Memory available megabytes for Windows


The Available MBytes (Memory\Available MBytes) for the system has fallen below threshold. Overall system performance may significantly diminish which will result in poor operating system and application performance.

Available MBytes is the amount of memory that is available for use by applications and processes.

The default memory threshold value is 100 MB.


The amount of available memory can become low under the following circumstances:

  • Too many applications are running simultaneously on the virtual machine.
  • An application may be leaking memory over time.


To address a low memory condition an administrator may chose one or more of the following options:

  • Close or stop one or more applications, services, processes.
  • Add additional Memory to the virtual machine.
  • Move applications to one or more additional servers.

If the system has been adequately provisioned with memory and application load but it continually exceeds the available memory threshold over time, it is possible that an application is leaking memory. To identify an application that is leaking memory, do the following:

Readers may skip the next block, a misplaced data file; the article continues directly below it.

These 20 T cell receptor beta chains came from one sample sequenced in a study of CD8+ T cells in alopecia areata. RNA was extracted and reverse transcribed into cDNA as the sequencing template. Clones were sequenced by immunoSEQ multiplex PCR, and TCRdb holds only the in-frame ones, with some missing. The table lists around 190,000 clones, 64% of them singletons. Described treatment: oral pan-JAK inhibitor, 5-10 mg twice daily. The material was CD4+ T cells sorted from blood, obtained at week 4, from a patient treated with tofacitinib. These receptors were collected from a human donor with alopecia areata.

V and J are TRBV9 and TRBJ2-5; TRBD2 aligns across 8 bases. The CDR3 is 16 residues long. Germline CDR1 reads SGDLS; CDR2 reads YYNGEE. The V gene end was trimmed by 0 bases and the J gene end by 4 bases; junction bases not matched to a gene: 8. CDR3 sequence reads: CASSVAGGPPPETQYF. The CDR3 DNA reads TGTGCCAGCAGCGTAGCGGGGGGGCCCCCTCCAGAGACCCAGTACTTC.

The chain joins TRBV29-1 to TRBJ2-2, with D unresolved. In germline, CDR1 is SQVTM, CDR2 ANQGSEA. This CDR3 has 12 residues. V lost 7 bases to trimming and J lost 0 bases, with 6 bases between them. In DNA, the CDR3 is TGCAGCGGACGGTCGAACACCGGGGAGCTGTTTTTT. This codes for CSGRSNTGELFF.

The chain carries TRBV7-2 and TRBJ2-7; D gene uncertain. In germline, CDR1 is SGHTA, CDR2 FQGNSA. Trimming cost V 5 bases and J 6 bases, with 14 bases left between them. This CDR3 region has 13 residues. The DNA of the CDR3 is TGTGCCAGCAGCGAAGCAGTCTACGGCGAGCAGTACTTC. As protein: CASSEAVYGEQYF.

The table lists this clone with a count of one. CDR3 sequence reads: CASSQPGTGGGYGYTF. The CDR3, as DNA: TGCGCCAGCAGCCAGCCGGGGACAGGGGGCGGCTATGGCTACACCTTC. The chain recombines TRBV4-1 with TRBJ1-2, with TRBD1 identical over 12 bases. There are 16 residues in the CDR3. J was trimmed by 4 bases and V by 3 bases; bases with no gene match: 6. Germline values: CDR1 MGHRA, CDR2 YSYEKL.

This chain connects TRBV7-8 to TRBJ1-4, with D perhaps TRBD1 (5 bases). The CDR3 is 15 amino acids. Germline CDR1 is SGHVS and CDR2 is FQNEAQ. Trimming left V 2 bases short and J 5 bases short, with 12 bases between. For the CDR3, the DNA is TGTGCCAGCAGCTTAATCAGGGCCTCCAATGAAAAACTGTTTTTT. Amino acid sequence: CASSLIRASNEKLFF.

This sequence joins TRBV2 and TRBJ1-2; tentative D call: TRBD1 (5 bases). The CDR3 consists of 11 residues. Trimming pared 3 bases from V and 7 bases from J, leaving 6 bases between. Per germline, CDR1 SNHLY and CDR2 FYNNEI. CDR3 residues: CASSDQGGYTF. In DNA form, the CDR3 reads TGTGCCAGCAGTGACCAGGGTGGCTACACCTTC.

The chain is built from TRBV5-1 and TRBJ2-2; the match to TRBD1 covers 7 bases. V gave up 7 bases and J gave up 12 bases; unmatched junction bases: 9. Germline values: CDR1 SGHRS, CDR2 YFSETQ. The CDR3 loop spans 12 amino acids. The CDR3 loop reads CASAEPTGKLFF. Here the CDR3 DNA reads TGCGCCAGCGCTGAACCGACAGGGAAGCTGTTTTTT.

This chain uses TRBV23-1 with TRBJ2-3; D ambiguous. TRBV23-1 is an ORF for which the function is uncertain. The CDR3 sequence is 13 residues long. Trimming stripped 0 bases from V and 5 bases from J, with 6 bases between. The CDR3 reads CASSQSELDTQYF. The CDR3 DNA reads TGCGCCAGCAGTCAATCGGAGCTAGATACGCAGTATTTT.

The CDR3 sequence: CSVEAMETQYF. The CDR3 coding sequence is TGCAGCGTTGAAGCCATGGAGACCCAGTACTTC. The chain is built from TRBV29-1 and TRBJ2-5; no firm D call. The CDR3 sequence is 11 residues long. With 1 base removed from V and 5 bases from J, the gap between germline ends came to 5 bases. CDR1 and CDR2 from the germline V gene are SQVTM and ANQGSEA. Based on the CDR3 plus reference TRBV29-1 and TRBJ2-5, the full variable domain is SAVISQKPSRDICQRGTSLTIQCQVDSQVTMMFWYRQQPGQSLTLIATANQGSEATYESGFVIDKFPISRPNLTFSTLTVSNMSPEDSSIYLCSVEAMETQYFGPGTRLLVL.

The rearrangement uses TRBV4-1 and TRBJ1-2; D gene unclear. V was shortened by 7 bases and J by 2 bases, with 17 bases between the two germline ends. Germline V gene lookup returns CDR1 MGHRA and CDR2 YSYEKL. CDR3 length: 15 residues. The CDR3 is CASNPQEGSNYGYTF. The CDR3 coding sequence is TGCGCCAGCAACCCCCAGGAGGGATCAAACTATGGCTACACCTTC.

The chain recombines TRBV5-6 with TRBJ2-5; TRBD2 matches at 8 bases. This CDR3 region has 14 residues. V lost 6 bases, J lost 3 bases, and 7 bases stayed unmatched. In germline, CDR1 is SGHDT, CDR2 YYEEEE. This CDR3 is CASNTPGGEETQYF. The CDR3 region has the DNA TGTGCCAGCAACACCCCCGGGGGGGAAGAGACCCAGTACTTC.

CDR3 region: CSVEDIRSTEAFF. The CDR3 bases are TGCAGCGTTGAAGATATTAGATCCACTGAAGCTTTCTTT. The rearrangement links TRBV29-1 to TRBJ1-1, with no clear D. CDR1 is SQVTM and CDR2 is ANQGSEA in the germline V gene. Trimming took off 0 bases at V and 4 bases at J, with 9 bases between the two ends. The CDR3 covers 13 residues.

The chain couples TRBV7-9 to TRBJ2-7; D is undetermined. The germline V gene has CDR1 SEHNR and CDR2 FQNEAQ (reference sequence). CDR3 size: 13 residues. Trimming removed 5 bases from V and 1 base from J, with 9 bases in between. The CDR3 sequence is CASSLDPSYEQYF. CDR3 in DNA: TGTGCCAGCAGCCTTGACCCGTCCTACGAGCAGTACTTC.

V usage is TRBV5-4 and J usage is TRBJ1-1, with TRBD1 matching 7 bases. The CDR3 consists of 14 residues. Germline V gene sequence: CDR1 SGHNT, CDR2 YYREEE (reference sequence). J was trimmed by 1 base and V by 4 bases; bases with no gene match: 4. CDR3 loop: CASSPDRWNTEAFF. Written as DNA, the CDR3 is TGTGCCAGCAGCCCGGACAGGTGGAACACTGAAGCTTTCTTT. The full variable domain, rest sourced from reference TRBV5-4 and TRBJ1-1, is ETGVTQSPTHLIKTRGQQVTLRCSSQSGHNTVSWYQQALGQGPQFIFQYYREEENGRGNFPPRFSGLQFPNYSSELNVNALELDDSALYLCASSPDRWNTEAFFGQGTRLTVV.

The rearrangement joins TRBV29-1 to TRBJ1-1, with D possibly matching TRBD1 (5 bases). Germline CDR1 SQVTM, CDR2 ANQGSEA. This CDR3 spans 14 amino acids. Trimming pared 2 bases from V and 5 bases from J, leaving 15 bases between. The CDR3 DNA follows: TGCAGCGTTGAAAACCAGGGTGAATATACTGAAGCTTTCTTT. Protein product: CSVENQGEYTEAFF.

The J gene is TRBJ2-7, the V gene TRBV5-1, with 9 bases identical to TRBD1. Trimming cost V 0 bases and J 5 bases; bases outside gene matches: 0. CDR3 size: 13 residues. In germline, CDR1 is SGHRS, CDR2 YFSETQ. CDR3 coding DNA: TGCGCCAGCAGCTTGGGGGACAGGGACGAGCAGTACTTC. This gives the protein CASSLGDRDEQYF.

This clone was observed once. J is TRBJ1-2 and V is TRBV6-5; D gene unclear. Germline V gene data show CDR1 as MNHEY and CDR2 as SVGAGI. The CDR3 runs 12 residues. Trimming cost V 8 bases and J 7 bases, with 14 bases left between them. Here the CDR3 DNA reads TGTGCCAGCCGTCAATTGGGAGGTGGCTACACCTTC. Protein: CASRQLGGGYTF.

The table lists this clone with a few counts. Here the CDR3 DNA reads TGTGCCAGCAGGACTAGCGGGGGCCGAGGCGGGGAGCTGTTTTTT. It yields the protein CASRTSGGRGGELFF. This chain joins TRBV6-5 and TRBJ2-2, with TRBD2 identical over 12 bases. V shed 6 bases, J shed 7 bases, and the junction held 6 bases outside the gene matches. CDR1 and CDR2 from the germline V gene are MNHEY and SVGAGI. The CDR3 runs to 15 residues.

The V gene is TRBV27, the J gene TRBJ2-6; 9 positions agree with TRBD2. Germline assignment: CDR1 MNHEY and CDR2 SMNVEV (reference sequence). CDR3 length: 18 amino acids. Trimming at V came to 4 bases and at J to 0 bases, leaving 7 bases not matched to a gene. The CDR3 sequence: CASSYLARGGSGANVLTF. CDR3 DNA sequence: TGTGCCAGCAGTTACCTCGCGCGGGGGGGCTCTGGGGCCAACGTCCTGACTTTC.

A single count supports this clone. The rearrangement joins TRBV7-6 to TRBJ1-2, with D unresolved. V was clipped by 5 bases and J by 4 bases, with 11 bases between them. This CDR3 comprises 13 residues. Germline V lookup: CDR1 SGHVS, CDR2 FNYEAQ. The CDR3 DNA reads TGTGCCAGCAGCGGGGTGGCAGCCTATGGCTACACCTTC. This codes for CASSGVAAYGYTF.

• This can be evaluated from either Azure Monitor using a monitoring chart or Performance Monitor to view the following system wide performance counters (metrics) over time:

    • Paging File\% Usage
    • Paging File\%
    • Memory\Pool Nonpaged Bytes
    • Memory\Pool Paged Bytes

    If any one of these counters continually increase over time, it is possible that an application may be leaking memory.

  • If the system appears to be leaking memory, the specific application can be identified by monitoring the following counters for each running process:

    • Process\Page File Bytes
    • Process\Pool Nonpaged Bytes
    • Process\Pool Paged Bytes
    • Process\Private Bytes
    • Process\Thread Count

    If you observe a consistent and significant increase in any of these counters, it may be necessary to contact the application vendor for support.

For more information about monitoring memory counters, see the Microsoft Windows Server performance tuning guidelines.